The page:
The Republican takeover of the federal government promised the end of heavy-handed regulation of business, and the FCC’s Restoring Internet Freedom Order, which took effect on June 11 ending Title II (common carrier) regulation of broadband Internet access service, certainly is a high point in this effort. So too is the FCC’s decision on June 7 to eliminate regulations that forestalled the retirement of old facilities and services. Network providers now have a relatively unobstructed path to invest in and upgrade their networks to meet customers’ demands.
It also was considered a sure thing that the Republicans would make it easier for firms to merge, with the big only getting bigger. The Department of Justice’s complaint to stop the AT&T/Time Warner transaction thus came as a surprise. After all, AT&T/Time Warner was willing to settle and abide by the same conditions imposed in 2011 on Comcast/NBCU. Well, on June 12, the US District Court acted as expected, shooting down DOJ’s case and approving the AT&T/Time Warner merger. Barely a day after the decision Comcast announced its bid for Fox, and other deals are certainly in the pipeline.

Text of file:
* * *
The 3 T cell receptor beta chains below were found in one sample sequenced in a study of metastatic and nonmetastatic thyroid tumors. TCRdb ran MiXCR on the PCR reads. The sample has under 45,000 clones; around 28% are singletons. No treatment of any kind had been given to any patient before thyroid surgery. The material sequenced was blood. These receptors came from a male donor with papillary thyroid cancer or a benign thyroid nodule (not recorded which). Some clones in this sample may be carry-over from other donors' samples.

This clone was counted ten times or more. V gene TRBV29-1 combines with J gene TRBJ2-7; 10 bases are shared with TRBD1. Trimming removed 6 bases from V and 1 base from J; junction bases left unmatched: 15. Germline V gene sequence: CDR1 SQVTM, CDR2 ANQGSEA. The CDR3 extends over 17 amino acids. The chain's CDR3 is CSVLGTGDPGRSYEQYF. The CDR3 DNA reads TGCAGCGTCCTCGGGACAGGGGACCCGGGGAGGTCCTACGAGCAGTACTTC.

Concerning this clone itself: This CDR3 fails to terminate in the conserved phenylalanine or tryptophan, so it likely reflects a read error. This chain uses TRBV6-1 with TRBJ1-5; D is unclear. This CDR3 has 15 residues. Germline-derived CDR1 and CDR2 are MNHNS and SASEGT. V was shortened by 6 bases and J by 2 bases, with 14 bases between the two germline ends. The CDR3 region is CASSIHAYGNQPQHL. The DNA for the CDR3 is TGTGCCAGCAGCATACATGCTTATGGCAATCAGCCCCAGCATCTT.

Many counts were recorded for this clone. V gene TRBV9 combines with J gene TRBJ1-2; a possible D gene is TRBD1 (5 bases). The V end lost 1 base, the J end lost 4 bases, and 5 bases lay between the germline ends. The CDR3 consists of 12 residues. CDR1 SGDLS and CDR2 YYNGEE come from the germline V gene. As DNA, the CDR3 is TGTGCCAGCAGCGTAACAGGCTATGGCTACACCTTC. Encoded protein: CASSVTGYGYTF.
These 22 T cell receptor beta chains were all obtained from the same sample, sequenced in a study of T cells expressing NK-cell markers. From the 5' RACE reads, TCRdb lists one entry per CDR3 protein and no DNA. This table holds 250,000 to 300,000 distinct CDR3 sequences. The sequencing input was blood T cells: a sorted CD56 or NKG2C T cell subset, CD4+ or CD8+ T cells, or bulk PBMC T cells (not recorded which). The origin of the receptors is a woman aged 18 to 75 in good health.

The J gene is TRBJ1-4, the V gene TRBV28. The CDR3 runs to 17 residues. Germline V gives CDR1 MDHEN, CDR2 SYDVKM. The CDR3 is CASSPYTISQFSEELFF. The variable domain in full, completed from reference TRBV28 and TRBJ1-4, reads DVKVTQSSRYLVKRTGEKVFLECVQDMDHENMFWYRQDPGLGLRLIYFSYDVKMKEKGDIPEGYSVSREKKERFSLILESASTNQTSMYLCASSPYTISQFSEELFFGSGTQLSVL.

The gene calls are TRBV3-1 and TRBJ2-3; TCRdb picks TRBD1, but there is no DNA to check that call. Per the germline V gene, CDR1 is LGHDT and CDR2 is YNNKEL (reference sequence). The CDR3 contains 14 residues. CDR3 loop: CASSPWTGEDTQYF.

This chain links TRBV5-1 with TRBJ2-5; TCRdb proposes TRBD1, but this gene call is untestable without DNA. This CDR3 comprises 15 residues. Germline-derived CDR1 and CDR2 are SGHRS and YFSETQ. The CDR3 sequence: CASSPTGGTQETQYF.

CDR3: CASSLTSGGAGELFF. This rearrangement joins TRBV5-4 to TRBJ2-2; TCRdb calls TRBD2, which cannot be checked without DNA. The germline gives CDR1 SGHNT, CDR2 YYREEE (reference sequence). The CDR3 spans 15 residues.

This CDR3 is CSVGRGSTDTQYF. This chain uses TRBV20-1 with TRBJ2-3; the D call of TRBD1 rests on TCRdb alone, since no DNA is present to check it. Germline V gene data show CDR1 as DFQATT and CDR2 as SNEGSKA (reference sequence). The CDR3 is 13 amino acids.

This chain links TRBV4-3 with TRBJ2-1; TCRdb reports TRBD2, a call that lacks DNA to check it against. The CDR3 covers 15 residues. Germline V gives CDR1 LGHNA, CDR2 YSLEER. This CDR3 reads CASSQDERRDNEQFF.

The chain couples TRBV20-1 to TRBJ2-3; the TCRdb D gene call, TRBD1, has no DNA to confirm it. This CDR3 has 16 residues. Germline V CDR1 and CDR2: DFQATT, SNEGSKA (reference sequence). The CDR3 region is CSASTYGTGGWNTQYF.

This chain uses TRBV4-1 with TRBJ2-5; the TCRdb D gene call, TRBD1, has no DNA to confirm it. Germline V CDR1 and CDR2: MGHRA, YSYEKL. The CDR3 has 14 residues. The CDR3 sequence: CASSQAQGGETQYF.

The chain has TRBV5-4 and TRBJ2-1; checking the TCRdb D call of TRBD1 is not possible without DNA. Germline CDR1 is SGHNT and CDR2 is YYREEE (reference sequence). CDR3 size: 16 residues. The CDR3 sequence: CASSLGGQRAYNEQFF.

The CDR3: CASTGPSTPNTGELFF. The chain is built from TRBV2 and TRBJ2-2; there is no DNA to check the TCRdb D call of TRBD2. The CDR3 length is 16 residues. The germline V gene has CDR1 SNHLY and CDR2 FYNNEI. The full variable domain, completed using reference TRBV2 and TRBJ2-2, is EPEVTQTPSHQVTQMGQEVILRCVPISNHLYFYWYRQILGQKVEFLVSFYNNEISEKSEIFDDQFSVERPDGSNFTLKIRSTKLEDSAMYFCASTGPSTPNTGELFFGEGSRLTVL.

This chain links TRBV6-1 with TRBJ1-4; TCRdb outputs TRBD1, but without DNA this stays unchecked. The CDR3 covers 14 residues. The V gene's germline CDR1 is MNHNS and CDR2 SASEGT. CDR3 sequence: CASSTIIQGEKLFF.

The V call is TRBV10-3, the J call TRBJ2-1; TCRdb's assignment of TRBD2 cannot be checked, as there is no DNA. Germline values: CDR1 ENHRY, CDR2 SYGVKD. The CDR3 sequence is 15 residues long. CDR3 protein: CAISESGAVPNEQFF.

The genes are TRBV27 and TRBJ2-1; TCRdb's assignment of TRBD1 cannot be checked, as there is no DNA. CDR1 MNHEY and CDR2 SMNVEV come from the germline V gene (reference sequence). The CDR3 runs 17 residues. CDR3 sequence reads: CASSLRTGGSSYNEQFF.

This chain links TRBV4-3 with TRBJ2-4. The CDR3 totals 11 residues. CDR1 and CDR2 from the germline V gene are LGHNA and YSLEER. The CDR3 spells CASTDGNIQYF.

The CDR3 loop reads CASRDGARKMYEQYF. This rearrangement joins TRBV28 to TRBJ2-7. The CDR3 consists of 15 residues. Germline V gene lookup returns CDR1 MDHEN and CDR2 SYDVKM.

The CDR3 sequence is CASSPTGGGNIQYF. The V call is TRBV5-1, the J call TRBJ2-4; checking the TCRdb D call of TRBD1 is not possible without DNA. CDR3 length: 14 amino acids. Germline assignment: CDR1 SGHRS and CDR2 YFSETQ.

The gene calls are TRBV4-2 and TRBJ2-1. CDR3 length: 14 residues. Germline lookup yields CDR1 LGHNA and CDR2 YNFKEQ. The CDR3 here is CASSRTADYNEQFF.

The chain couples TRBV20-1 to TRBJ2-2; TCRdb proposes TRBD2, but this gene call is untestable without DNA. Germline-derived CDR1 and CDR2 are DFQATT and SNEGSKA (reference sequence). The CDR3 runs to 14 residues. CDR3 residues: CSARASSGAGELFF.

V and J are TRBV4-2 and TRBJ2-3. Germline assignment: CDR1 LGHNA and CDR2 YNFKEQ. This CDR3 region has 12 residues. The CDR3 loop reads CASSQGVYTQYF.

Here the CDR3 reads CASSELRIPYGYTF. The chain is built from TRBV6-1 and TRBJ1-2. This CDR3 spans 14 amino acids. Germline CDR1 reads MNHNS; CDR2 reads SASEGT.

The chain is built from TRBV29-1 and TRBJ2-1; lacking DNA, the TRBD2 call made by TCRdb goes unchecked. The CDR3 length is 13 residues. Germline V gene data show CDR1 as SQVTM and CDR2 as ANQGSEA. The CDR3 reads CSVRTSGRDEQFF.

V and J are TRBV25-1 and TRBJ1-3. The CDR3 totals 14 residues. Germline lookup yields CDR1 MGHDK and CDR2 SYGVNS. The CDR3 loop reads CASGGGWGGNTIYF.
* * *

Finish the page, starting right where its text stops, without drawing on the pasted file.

The only twist in this free market approach comes in rural areas, where the Republican Congress and FCC want to make sure broadband is available throughout the US. Congress appropriated an additional $600 million earlier this year to bring broadband to unserved areas, and the FCC just increased the amount of support available to smaller providers.
The good news about having free markets is that the government is off your back. The challenge is that it is also off the back of your competitors and suppliers, and we know that in all likelihood they have stepped up their transactions and investments, especially with the new tax law in place. You will see no let up for the next several years. Service providers should be plotting and implementing aggressive strategies to move forward in this environment or risk getting left behind.